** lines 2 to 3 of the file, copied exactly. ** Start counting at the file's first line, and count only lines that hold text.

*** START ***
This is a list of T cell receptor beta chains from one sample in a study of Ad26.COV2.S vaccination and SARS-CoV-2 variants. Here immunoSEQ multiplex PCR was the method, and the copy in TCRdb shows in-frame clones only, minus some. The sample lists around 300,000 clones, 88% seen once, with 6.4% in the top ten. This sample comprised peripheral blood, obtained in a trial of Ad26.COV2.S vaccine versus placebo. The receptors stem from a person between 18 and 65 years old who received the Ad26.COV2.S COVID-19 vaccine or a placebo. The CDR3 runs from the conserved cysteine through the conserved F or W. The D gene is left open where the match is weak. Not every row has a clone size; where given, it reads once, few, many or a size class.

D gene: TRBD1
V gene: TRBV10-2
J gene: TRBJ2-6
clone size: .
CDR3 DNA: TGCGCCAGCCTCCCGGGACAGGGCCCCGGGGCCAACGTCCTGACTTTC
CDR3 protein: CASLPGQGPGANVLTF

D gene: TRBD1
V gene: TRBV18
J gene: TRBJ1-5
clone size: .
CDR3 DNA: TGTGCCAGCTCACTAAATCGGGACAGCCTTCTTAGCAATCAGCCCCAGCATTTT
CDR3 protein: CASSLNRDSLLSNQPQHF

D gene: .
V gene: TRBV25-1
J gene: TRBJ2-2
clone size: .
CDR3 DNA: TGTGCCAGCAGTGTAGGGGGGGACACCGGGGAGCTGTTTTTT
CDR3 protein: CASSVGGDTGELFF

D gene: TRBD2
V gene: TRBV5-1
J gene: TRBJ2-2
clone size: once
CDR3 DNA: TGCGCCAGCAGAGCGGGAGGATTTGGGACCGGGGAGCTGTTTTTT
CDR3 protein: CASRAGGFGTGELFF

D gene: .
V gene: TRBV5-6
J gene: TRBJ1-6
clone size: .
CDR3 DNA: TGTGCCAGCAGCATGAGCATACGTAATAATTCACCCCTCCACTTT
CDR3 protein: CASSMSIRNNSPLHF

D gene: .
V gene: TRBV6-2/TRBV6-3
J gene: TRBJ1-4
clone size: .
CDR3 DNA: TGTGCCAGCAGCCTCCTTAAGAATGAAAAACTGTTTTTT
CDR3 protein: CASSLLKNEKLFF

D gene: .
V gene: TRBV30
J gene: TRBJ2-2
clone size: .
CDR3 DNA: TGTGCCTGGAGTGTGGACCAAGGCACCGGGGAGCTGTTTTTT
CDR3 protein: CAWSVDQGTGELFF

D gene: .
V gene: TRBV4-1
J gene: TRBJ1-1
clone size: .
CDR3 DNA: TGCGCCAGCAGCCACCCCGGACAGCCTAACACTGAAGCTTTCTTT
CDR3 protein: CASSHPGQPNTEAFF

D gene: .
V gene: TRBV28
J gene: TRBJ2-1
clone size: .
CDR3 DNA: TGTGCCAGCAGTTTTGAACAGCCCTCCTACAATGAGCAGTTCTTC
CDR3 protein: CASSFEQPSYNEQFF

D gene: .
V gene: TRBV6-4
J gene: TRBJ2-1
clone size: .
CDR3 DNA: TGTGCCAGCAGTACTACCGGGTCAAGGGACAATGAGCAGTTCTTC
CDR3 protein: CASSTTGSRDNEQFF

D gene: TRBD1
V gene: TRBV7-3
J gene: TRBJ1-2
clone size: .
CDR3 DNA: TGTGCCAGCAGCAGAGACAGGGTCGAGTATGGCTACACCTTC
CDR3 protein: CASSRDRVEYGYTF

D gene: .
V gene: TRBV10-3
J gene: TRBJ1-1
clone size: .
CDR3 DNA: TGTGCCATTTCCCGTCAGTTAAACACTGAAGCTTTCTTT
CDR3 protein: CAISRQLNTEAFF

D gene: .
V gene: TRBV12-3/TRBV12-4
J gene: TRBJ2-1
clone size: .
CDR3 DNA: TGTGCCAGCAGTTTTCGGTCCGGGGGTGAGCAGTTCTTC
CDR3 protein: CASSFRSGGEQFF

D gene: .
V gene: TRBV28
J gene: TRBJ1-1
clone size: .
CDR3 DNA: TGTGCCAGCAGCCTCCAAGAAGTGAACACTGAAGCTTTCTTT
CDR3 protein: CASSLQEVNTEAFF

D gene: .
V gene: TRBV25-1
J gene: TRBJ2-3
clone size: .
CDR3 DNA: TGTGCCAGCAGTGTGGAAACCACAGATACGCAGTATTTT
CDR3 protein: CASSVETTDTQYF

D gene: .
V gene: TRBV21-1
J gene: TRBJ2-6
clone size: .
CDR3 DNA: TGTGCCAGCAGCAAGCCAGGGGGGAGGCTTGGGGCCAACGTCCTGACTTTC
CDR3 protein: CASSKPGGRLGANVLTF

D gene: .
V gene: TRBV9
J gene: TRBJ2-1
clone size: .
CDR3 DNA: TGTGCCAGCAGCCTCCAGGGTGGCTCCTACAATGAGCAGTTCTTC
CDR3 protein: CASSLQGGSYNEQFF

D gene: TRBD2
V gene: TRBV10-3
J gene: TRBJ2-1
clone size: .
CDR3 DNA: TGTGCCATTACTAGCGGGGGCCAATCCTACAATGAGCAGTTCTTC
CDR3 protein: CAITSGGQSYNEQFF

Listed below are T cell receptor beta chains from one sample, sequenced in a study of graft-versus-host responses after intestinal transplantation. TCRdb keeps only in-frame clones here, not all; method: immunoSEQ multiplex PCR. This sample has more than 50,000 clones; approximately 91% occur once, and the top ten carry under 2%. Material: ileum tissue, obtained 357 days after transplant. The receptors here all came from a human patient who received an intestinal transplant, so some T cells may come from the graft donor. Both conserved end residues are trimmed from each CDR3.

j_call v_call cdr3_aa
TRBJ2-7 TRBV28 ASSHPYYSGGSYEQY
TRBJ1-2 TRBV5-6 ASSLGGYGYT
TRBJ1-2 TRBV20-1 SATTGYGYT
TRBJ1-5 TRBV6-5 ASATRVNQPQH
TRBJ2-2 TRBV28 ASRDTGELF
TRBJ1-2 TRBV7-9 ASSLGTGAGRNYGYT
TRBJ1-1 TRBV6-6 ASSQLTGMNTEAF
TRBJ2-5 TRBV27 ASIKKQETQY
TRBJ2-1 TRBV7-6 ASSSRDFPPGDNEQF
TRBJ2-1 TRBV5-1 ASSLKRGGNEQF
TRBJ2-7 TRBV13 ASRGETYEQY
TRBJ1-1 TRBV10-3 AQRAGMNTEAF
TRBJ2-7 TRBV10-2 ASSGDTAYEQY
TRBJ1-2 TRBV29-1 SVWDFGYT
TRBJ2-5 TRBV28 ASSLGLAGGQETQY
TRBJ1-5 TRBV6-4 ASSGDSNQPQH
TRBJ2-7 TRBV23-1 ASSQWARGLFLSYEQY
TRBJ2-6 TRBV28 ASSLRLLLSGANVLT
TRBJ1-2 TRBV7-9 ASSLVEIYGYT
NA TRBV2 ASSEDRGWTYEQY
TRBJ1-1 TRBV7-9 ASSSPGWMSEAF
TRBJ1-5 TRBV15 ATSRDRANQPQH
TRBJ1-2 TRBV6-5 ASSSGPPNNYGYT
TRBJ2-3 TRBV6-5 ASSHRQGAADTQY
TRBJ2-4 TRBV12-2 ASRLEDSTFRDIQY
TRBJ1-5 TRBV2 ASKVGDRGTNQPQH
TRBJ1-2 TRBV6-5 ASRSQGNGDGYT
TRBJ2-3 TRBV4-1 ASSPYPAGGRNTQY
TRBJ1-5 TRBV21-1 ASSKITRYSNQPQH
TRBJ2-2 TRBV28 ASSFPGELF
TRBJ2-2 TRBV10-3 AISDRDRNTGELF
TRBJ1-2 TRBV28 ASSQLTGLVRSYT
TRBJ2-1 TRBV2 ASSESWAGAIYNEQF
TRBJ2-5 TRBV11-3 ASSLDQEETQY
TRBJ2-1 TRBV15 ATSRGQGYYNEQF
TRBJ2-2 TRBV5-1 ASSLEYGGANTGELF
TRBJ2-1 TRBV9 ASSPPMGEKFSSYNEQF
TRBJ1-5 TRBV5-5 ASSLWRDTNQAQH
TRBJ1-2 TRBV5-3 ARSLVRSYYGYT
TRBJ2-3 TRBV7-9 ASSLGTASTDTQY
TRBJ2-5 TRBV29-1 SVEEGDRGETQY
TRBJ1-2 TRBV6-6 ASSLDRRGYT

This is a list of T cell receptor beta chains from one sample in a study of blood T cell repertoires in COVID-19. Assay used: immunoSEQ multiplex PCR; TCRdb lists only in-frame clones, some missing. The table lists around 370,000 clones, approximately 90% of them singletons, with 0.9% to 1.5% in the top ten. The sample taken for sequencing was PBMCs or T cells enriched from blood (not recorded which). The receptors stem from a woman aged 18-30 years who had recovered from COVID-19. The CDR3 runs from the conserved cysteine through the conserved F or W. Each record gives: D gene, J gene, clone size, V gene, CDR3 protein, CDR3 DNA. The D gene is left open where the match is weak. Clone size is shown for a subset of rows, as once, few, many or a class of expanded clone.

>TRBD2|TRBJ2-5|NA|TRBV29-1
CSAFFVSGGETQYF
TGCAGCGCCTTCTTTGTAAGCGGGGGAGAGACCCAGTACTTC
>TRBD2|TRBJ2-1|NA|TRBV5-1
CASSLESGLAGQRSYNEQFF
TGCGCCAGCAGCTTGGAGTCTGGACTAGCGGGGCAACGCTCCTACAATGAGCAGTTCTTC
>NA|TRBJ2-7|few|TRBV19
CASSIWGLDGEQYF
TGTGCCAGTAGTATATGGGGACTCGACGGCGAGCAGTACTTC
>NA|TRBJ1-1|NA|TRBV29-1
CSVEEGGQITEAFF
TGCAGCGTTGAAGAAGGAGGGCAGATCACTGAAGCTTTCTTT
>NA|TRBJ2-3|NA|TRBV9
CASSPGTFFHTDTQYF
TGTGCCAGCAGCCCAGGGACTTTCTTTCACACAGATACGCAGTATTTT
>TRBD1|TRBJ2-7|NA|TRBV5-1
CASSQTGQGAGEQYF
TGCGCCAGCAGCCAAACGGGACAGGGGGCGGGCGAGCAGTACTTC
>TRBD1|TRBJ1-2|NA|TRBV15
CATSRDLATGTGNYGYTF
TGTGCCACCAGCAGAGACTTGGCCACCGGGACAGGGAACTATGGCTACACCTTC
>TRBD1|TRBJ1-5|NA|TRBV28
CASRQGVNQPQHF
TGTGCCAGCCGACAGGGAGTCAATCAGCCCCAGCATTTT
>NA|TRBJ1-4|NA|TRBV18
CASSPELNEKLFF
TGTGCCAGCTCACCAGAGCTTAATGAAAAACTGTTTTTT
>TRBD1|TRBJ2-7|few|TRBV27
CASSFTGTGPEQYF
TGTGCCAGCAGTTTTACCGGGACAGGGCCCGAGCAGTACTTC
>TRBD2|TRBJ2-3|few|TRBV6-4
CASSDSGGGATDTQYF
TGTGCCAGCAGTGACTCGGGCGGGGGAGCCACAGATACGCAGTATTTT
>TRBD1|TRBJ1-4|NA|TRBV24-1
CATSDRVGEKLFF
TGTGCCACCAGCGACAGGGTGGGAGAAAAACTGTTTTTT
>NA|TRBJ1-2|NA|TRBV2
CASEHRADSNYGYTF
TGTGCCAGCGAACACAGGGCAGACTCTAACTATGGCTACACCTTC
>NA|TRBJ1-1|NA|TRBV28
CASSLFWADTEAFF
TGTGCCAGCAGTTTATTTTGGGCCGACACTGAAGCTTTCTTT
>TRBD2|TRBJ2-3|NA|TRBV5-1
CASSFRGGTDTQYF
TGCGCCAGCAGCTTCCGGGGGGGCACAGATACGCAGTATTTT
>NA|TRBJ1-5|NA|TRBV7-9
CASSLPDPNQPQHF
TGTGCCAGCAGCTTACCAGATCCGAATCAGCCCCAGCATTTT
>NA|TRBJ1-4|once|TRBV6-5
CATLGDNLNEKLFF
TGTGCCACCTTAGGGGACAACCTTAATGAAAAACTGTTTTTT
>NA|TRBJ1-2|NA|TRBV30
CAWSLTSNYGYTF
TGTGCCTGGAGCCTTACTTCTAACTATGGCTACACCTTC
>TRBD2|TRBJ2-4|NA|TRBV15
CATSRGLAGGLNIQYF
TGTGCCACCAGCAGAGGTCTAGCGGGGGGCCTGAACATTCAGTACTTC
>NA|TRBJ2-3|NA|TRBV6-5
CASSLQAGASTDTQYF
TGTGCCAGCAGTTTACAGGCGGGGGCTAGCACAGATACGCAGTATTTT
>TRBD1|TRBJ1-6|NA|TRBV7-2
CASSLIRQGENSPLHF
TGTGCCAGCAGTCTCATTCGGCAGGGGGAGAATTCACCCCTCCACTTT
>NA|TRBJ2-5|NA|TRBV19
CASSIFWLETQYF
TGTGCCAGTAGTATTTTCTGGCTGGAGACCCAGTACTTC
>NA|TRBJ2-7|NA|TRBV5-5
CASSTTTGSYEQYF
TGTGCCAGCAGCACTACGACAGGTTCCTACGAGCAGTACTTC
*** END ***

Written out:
D gene: TRBD1
V gene: TRBV10-2